US Inflation Inches Up, Delaying Prospects of Fed Rate Cuts

US Inflation Inches Up, Delaying Prospects of Fed Rate Cuts

US Inflation Inches Up, Delaying Prospects of Fed Rate Cuts

The latest inflation report in the United States reveals a persistent burden on American consumers as prices continue their upward trend.

The Federal Reserve closely monitors these developments, particularly its preferred measure, the Personal Consumption Expenditures (PCE) price index, which indicated a 2.5% rise for the 12 months ending in February. This uptick marks a slight acceleration compared to January's 2.4% increase but aligns with FactSet consensus estimates. The driving force behind this rise was a notable 2.3% surge in energy prices last month, as reported by the Commerce Department.

Despite the deviation from the Fed's 2% inflation target, Federal Reserve Chair Jerome Powell remains relatively unperturbed. Speaking at an event hosted by the San Francisco Fed, Powell characterized the data as "pretty much in line with our expectations." He emphasized the positive aspect of data aligning with the central bank's projections.

However, within the report lies some encouraging signs. The core PCE index, which excludes volatile food and energy prices, demonstrated a slight deceleration to 2.8% from January's 2.9% annual rate. On a monthly basis, it moderated to 0.3% from January's 0.5%, meeting expectations. Additionally, the overall monthly pace of price increases slowed marginally to 0.3% from January's 0.4%, falling below economists' forecasts.

A notable observation is the disparity between the price increases of goods and services. While goods saw a monthly rise of 0.5%, outpacing services' 0.3% increase, the latter has been a primary driver of overall inflation in recent years. The Federal Reserve's significant rate hikes, bringing interest rates to a 23-year high, have had limited success in curbing service-side inflation. Labor shortages have been the primary catalyst for these price hikes, prompting employers to raise wages and subsequently increase prices.

In contrast to recent economic data suggesting a slowdown in consumer spending, the PCE data revealed an opposite trend. Consumer spending surged by 0.8% last month, marking the most substantial monthly rise in over a year compared to January's 0.2%. However, this surge may not be grounds for celebration. Chief economist Kathy Bostjancic of Nationwide noted that it underscores consumers' depletion of pandemic-related savings, evident in record-high credit card debt. While robust employment growth can support solid spending, consumers are ill-prepared for a weakening labor market scenario.

The latest inflation data is unlikely to alter the Federal Reserve's plans for future interest rate cuts. Fed officials, including Chair Powell, have signaled that achieving 2% inflation will be a gradual process. Governor Christopher Waller reinforced this stance in a recent speech titled "There’s Still No Rush," indicating a prudent approach to maintaining the current rate stance to ensure sustainable inflation levels. Fed policymakers continue to project three rate cuts this year, with investors anticipating the first in June.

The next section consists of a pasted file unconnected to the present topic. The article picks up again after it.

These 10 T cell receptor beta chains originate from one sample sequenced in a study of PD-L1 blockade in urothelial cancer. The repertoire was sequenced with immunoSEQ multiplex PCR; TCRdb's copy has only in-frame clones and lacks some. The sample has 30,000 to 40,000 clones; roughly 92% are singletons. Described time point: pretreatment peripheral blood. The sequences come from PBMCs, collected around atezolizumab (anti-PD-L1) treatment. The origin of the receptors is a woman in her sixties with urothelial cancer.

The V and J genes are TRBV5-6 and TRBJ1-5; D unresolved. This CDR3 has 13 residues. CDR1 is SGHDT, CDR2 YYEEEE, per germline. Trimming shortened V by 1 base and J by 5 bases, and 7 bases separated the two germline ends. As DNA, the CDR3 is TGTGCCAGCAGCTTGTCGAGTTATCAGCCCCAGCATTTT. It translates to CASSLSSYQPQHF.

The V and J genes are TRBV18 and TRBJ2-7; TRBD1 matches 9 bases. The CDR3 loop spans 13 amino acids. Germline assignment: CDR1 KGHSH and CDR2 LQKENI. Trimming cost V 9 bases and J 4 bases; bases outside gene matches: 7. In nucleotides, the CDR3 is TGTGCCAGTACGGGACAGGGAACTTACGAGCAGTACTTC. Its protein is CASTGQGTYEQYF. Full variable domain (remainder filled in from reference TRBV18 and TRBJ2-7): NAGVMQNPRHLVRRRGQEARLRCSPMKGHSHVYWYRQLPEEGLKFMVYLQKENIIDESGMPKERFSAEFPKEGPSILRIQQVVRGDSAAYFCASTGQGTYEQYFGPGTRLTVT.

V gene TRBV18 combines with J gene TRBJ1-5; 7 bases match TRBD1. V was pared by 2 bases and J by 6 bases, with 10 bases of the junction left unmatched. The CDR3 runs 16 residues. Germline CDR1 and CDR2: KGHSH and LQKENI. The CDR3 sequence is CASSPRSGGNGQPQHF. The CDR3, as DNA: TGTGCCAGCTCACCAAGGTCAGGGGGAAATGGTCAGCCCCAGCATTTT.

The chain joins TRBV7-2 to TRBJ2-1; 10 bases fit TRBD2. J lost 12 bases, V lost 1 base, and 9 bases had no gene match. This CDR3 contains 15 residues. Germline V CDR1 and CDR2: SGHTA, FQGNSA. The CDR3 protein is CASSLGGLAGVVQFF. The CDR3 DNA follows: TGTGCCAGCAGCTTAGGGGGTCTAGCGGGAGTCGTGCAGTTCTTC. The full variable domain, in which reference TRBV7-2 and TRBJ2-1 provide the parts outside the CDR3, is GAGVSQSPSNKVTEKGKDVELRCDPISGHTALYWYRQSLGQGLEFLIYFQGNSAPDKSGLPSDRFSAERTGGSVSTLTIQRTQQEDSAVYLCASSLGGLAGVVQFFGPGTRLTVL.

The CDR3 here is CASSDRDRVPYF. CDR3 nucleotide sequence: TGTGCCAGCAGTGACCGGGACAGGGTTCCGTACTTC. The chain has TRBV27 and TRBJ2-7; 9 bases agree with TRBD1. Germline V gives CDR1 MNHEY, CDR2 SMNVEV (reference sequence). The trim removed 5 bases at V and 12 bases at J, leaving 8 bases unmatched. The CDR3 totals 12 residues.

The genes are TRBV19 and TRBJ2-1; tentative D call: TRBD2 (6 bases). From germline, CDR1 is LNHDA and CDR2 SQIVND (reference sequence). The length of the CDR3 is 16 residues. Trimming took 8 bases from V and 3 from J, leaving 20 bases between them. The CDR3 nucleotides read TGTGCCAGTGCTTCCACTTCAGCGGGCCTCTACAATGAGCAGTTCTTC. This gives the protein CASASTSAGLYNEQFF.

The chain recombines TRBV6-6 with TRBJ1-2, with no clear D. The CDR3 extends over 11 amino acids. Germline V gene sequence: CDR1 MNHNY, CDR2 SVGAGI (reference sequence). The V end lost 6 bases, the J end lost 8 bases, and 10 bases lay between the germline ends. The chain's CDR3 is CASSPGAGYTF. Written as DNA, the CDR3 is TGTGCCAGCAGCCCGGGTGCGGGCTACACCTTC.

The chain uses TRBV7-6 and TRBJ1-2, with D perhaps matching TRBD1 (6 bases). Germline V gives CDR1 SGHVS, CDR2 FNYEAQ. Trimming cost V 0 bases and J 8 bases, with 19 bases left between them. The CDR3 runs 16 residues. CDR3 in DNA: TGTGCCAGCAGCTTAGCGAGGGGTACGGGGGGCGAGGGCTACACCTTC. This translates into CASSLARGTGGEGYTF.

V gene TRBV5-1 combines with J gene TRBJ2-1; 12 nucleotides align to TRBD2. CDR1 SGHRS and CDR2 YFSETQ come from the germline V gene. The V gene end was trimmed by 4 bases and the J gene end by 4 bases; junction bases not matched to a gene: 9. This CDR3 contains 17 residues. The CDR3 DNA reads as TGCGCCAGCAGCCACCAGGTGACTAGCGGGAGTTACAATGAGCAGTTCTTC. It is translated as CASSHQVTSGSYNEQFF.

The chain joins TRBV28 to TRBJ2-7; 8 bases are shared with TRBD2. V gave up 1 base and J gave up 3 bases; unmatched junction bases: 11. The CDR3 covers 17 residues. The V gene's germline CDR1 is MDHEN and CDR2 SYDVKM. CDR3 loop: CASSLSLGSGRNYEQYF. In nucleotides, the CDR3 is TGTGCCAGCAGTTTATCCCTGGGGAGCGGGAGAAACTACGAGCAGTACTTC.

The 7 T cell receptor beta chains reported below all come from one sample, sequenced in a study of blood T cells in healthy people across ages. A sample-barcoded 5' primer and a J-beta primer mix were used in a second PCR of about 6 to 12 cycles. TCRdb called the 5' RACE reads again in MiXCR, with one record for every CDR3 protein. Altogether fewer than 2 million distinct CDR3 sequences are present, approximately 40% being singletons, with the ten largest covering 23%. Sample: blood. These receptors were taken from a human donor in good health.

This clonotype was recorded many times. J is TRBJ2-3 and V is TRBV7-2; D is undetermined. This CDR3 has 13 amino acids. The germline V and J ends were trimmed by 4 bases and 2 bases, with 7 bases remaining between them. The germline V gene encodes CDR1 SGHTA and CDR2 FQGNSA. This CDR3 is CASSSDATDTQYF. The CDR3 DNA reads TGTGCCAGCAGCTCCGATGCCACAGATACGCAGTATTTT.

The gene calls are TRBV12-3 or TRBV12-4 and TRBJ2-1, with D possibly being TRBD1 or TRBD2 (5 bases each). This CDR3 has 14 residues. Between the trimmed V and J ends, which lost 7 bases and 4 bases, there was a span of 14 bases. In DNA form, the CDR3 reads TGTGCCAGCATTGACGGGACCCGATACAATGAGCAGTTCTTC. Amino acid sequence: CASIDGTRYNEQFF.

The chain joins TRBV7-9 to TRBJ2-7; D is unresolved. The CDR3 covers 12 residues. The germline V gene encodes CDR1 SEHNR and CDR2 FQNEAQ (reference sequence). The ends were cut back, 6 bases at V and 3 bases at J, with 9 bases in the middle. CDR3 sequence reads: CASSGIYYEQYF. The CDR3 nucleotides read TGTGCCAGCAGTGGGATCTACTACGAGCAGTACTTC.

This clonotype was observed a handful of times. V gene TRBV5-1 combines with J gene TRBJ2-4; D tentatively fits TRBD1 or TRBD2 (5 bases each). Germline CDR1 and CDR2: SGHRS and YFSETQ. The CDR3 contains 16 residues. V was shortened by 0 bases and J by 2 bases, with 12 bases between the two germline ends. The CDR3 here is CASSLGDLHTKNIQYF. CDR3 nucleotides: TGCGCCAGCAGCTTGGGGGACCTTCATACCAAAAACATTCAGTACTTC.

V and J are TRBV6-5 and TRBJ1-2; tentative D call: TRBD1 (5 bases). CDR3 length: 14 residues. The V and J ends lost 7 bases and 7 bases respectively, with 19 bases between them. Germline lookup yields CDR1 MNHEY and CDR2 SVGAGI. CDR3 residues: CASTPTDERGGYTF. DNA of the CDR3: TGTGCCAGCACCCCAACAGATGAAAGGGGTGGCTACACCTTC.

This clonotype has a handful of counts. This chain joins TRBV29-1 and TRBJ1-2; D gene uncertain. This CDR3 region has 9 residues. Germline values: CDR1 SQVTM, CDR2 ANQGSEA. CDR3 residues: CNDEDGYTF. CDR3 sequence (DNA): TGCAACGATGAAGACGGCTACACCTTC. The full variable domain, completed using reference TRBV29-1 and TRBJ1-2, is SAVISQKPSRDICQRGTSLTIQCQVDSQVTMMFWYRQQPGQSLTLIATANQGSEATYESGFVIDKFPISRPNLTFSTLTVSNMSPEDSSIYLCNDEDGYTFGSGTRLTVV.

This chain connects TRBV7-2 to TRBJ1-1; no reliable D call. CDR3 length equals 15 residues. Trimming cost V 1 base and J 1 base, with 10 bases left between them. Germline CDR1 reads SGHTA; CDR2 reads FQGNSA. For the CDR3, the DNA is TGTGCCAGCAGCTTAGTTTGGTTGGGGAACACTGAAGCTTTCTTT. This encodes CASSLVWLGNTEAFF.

In summary, the latest inflation report presents a mixed picture. While inflation edged higher and consumer spending surged, concerns persist regarding the sustainability of these trends and their implications for monetary policy. The Federal Reserve remains cautious, prioritizing a balanced approach to inflation management while navigating the complexities of the current economic landscape.

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Daniel Lacalle

Global Economy Expert

Daniel Lacalle is one the most influential economists in the world. He is Chief Economist at Tressis SV, Fund Manager at Adriza International Opportunities, Member of the advisory board of the Rafael del Pino foundation, Commissioner of the Community of Madrid in London, President of Instituto Mises Hispano and Professor at IE Business School, London School of Economics, IEB and UNED. Mr. Lacalle has presented and given keynote speeches at the most prestigious forums globally including the Federal Reserve in Houston, the Heritage Foundation in Washington, London School of EconomicsFunds Society Forum in Miami, World Economic ForumForecast Summit in Peru, Mining Show in Dubai, Our Crowd in Jerusalem, Nordea Investor Summit in Oslo, and many others. Mr Lacalle has more than 24 years of experience in the energy and finance sectors, including experience in North Africa, Latin America and the Middle East. He is currently a fund manager overseeing equities, bonds and commodities. He was voted Top 3 Generalist and Number 1 Pan-European Buyside Individual in Oil & Gas in Thomson Reuters’ Extel Survey in 2011, the leading survey among companies and financial institutions. He is also author of the best-selling books: “Life In The Financial Markets” (Wiley, 2014), translated to Portuguese and Spanish ; The Energy World Is Flat” (Wiley, 2014, with Diego Parrilla), translated to Portuguese and Chinese ; “Escape from the Central Bank Trap” (2017, BEP), translated to Spanish. Mr Lacalle also contributes at CNBCWorld Economic ForumEpoch TimesMises InstituteHedgeyeZero HedgeFocus Economics, Seeking Alpha, El EspañolThe Commentator, and The Wall Street Journal. He holds a PhD in Economics, CIIA financial analyst title, with a post graduate degree in IESE and a master’s degree in economic investigation (UCV).

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